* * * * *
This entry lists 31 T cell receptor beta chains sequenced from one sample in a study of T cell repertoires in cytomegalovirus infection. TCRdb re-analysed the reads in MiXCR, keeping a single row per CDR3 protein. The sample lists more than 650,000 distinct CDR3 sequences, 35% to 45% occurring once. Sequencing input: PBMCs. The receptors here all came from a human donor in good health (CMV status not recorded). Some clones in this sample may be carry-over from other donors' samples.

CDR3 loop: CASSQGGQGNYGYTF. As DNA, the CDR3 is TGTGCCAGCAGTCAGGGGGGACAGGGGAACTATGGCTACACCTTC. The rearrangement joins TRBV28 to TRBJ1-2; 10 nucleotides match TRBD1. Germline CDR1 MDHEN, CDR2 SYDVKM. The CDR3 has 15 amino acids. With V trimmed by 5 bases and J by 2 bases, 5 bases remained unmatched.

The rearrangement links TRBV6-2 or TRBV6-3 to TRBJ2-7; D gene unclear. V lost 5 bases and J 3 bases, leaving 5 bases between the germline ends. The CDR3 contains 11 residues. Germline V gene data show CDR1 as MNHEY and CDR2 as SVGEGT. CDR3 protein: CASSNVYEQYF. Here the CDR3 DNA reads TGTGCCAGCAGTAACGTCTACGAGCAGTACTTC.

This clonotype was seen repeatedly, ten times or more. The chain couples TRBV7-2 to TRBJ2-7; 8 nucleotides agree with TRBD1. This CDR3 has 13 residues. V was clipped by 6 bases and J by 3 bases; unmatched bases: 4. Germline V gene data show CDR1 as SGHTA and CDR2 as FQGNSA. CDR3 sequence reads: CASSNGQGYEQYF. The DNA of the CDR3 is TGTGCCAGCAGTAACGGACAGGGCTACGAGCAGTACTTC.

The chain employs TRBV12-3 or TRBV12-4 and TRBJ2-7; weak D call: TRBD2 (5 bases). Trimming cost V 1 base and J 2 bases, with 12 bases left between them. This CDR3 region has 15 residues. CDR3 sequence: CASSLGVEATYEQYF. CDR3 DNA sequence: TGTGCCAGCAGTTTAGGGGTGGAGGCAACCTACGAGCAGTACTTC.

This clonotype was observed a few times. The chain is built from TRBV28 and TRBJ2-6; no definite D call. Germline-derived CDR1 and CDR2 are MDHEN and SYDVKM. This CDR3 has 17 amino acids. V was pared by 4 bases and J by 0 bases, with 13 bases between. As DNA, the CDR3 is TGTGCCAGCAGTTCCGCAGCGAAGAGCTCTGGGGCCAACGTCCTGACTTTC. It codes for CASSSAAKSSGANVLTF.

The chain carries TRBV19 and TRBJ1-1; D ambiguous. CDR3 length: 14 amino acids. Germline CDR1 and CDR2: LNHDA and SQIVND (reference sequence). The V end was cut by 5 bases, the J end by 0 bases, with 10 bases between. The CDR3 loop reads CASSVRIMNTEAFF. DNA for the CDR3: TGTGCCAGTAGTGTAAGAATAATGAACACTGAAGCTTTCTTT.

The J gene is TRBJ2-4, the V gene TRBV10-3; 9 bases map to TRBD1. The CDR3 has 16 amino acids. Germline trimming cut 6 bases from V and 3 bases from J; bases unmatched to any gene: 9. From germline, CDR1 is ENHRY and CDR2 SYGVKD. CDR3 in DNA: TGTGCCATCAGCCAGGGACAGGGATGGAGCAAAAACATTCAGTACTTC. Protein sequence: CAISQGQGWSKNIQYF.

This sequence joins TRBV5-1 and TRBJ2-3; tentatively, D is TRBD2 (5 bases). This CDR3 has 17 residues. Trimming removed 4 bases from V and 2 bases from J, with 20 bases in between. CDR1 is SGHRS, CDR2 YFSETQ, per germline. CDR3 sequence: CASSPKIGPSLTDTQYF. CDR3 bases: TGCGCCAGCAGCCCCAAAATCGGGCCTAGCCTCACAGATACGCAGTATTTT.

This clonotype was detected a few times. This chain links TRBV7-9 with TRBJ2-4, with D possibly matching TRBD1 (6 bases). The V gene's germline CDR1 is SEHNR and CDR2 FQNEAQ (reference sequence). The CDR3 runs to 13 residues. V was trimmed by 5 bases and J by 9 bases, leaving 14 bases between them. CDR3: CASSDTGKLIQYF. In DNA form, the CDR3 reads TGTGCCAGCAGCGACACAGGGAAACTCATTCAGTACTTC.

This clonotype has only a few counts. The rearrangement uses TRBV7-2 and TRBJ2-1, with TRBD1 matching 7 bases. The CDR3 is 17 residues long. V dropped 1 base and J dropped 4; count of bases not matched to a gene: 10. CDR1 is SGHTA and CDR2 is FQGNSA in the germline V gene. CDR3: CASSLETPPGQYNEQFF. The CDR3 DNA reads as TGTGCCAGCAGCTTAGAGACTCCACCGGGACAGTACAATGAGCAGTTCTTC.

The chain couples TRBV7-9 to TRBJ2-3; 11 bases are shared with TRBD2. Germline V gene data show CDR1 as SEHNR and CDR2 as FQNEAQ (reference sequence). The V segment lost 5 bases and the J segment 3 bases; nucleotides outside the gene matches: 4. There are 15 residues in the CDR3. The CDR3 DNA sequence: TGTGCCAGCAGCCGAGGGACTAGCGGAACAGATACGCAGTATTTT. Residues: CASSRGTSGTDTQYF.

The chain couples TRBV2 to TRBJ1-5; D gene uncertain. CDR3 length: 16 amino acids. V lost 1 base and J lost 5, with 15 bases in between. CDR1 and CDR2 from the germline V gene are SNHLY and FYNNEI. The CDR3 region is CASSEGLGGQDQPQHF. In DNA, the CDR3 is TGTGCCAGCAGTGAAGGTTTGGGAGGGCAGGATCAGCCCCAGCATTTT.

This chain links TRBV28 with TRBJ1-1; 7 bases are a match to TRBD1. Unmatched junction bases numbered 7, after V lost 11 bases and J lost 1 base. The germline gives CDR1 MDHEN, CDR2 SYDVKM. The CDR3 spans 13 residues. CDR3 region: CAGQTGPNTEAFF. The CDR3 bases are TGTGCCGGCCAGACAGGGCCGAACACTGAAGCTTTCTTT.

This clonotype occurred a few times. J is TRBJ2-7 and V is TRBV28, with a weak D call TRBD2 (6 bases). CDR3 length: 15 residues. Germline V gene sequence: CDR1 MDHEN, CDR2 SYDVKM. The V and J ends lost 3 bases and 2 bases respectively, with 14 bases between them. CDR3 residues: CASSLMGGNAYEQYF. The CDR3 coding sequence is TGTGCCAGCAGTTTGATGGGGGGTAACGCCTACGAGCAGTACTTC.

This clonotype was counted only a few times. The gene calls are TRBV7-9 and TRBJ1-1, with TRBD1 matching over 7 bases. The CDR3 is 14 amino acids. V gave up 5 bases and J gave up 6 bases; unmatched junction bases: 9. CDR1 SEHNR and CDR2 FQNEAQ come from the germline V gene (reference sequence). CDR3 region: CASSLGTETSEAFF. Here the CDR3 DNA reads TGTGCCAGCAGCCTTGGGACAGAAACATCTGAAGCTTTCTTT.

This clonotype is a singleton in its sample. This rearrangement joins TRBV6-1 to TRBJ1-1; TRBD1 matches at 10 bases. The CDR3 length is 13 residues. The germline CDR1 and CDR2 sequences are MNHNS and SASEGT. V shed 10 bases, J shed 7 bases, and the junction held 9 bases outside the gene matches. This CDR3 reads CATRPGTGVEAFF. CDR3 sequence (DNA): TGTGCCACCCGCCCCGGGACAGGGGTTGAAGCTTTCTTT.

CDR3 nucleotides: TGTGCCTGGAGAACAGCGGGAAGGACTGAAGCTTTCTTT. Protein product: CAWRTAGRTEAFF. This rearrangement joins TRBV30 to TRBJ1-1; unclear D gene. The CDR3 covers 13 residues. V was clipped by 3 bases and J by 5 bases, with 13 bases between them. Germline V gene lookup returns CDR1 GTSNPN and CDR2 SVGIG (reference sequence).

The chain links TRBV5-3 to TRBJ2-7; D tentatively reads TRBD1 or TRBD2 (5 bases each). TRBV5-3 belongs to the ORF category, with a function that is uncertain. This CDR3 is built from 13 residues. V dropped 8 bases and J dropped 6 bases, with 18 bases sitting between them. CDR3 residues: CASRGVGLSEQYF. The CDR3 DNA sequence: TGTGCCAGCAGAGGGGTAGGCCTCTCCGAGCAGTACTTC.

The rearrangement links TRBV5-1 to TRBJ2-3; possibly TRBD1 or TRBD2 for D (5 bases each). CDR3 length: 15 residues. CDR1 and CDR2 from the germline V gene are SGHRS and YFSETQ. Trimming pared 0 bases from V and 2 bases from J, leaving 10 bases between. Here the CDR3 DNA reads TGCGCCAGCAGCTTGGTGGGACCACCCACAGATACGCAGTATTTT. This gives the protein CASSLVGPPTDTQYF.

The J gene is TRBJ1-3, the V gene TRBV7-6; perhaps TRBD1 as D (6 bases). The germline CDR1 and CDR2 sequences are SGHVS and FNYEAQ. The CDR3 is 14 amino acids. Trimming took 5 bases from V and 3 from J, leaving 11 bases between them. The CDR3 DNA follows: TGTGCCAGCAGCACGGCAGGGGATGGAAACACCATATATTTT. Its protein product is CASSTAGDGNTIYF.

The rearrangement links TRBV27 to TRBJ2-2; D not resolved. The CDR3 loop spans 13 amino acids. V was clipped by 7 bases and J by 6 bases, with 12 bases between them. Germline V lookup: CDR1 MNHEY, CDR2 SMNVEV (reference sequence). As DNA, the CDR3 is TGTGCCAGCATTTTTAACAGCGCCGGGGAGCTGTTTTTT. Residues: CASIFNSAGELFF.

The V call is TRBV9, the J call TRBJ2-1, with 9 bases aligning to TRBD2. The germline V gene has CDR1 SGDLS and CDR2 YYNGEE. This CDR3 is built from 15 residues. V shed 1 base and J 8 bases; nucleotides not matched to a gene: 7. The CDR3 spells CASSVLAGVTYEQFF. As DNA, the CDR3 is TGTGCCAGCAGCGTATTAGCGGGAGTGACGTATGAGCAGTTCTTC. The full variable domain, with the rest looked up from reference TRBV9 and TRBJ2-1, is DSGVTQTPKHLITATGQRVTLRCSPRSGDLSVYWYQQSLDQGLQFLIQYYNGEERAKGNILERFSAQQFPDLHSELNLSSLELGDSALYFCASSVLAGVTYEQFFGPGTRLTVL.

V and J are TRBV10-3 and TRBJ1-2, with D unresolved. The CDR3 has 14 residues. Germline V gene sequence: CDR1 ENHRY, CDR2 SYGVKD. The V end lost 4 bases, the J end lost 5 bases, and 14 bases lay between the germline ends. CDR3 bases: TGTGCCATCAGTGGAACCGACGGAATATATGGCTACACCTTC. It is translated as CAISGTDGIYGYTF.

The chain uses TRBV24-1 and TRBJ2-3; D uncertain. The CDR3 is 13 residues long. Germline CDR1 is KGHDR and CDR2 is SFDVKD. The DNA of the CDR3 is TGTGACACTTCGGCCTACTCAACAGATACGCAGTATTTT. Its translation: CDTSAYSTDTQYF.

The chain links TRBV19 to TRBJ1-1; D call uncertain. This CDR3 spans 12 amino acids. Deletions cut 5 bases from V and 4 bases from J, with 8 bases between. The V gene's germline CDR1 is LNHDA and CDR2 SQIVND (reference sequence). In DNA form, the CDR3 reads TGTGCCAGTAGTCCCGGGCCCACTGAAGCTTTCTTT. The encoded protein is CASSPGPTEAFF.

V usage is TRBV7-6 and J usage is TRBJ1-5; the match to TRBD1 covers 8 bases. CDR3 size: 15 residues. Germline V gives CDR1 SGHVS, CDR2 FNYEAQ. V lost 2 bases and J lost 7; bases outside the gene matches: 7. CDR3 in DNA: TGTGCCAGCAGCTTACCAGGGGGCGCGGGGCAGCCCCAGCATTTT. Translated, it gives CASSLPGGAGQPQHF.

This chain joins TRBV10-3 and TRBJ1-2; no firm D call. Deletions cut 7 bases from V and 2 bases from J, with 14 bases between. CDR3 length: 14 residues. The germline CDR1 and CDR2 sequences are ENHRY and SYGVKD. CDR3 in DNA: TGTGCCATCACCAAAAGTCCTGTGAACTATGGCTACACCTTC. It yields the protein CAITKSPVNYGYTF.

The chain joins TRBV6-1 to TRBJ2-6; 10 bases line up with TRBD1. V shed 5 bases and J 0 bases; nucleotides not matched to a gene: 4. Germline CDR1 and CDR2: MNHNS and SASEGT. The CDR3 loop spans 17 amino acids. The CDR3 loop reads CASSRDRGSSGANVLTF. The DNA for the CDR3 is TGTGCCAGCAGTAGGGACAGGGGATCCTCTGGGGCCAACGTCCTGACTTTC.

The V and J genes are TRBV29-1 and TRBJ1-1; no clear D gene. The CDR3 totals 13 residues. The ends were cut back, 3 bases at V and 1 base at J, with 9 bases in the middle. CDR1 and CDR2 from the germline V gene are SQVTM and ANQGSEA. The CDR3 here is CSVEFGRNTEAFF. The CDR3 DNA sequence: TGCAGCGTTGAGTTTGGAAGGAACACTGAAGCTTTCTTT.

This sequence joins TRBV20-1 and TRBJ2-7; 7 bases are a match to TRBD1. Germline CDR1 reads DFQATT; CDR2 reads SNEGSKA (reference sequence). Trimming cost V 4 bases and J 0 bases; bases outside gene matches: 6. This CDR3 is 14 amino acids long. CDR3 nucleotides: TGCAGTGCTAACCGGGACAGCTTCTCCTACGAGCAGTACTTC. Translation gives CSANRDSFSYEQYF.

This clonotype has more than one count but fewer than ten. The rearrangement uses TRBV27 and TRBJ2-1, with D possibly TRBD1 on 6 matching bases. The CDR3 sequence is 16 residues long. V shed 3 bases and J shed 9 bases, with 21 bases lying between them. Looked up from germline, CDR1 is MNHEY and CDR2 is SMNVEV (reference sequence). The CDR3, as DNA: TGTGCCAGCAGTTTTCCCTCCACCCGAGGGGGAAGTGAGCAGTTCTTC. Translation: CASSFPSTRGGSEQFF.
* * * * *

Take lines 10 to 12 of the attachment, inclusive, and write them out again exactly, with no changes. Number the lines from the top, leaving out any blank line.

This clonotype was detected a few times. This chain links TRBV7-9 with TRBJ2-4, with D possibly matching TRBD1 (6 bases). The V gene's germline CDR1 is SEHNR and CDR2 FQNEAQ (reference sequence). The CDR3 runs to 13 residues. V was trimmed by 5 bases and J by 9 bases, leaving 14 bases between them. CDR3: CASSDTGKLIQYF. In DNA form, the CDR3 reads TGTGCCAGCAGCGACACAGGGAAACTCATTCAGTACTTC.

This clonotype has only a few counts. The rearrangement uses TRBV7-2 and TRBJ2-1, with TRBD1 matching 7 bases. The CDR3 is 17 residues long. V dropped 1 base and J dropped 4; count of bases not matched to a gene: 10. CDR1 is SGHTA and CDR2 is FQGNSA in the germline V gene. CDR3: CASSLETPPGQYNEQFF. The CDR3 DNA reads as TGTGCCAGCAGCTTAGAGACTCCACCGGGACAGTACAATGAGCAGTTCTTC.

The chain couples TRBV7-9 to TRBJ2-3; 11 bases are shared with TRBD2. Germline V gene data show CDR1 as SEHNR and CDR2 as FQNEAQ (reference sequence). The V segment lost 5 bases and the J segment 3 bases; nucleotides outside the gene matches: 4. There are 15 residues in the CDR3. The CDR3 DNA sequence: TGTGCCAGCAGCCGAGGGACTAGCGGAACAGATACGCAGTATTTT. Residues: CASSRGTSGTDTQYF.